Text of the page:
On September 9, 2009, after nearly a year out of the spotlight, Jobs delivered a keynote address at an invite-only Apple event. Throughout much of 2010, he served as master of ceremonies, including the unveiling of the iPad.

Jobs announced his intention to take medical leave in January 2011. He stepped down as CEO of Apple in August, handing over the reins to Cook.

Steve Jobs’ Death and Last Words

Jobs died on October 5, 2011, in Palo Alto, California, after a nearly decade-long battle with pancreatic cancer. He was 56 years old at the time.

In a eulogy for Jobs, his sister Patty Simpson wrote that just before dying, Jobs looked for a long time at his sister, Patty, then at his wife and children, then past them, and said his final words: “OH WOW.” OH WOW. OH WOW.”


Jobs’ life was the subject of two films: Jobs (2013), starring Ashton Kutcher as Jobs, and Steve Jobs (2015), starring Michael Fassbender as the Apple co-founder.

Favorite Steve Jobs Quotes

“Your work is going to fill a large part of your life, and the only way to be truly satisfied is to do what you believe is great work. And the only way to do great work is to love what you do. If you haven’t found it yet, keep looking. Don’t settle. As with all matters of the heart, you’ll know when you find it.”


“I’ve always been attracted to the more revolutionary changes. I don’t know why. Because they’re harder. They’re much more stressful emotionally. And you usually go through a period where everybody tells you that you’ve completely failed.”


“Be a yardstick of quality. Some people aren’t used to an environment where excellence is expected.”


“My model for business is The Beatles: They were four guys that kept each others’ negative tendencies in check; they balanced each other. And the total was greater than the sum of the parts.”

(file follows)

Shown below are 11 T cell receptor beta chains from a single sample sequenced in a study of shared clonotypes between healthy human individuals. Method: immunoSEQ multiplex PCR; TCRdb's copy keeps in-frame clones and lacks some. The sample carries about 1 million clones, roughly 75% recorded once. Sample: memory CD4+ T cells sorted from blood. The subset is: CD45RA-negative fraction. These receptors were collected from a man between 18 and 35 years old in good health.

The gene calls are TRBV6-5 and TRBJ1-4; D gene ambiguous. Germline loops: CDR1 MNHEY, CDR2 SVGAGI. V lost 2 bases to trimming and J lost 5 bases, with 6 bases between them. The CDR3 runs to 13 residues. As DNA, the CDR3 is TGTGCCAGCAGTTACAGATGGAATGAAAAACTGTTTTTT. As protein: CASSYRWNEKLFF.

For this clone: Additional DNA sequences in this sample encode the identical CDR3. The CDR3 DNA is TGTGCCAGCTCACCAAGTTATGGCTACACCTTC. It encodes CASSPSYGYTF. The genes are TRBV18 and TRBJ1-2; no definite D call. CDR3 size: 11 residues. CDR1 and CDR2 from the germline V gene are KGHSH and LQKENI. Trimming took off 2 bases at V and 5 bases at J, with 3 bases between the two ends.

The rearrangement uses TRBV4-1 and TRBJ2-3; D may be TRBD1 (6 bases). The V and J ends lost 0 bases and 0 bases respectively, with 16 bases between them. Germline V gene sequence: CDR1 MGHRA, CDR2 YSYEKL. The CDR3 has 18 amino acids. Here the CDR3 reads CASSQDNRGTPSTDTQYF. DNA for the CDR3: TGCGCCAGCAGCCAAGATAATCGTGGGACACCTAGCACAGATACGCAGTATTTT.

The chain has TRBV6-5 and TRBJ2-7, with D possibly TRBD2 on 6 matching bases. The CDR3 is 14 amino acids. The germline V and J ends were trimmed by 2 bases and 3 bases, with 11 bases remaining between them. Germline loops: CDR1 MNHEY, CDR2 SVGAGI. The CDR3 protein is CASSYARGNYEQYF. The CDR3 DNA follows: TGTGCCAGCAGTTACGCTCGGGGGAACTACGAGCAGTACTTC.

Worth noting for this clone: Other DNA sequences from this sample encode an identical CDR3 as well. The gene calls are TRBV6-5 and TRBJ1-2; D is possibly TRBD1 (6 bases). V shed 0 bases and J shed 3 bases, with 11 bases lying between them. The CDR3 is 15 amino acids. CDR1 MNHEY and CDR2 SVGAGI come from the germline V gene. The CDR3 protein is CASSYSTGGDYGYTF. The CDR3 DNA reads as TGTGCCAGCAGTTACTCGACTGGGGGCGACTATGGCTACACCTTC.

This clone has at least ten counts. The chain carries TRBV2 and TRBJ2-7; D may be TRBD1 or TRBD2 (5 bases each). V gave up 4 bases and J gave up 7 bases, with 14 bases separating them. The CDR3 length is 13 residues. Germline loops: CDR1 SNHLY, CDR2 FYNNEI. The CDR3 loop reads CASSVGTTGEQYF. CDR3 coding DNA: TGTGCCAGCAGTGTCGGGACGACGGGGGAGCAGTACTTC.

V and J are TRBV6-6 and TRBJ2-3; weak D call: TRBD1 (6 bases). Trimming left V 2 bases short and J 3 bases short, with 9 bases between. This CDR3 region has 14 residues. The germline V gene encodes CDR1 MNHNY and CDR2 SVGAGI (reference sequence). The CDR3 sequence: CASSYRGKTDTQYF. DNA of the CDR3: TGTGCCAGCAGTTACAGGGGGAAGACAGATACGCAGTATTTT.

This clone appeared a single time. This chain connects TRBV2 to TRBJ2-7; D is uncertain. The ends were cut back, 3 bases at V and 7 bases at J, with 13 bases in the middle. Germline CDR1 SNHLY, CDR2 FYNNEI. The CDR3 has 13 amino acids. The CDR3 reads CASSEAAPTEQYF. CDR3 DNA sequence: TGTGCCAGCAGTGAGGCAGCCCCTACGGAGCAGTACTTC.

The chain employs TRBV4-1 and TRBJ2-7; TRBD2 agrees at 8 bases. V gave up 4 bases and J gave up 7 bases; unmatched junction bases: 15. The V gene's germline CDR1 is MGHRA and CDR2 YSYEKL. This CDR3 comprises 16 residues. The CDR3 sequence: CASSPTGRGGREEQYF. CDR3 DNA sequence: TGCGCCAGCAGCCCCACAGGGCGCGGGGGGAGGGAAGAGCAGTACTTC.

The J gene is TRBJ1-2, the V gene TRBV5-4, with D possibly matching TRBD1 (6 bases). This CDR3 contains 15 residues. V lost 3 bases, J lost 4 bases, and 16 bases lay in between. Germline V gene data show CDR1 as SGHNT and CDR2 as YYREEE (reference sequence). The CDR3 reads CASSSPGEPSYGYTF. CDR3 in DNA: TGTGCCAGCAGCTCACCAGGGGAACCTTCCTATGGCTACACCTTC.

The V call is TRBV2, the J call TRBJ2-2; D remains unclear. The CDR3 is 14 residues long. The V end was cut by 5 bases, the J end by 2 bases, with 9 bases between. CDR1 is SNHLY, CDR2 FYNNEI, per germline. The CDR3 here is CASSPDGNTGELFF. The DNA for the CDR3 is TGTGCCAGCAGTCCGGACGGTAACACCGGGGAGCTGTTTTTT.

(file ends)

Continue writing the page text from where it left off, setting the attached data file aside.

“Sometimes when you innovate, you make mistakes. It is best to admit them quickly and get on with improving your other innovations.”


“Remembering that you are going to die is the best way I know to avoid the trap of thinking you have something to lose. You are already naked. There is no reason not to follow your heart.”


“Getting fired from Apple was the best thing that could have ever happened to me. The heaviness of being successful was replaced by the lightness of being a beginner again. It freed me to enter one of the most creative periods of my life.”

View our larger collection of Steve Jobs quotes.

Steve Jobs Motivational Speech

Further Reading

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How To Become Rich Like Steve Jobs?

Steve Jobs did not become rich by luck. To become as rich as Steve Jobs, you have to work smart.

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Thanks to the Internet, the world has changed massively in recent years. Nowadays it has become much easier to make money online.

Instead of looking for a 9-5 job and staying in your comfort zone, it’s better if you become your own boss as soon as possible.

You can learn how to build a digital asset that generates cash flow for you while you sleep to grow your wealth quickly.

If you seize this golden opportunity in time, you can become as successful as Steve Jobs one day.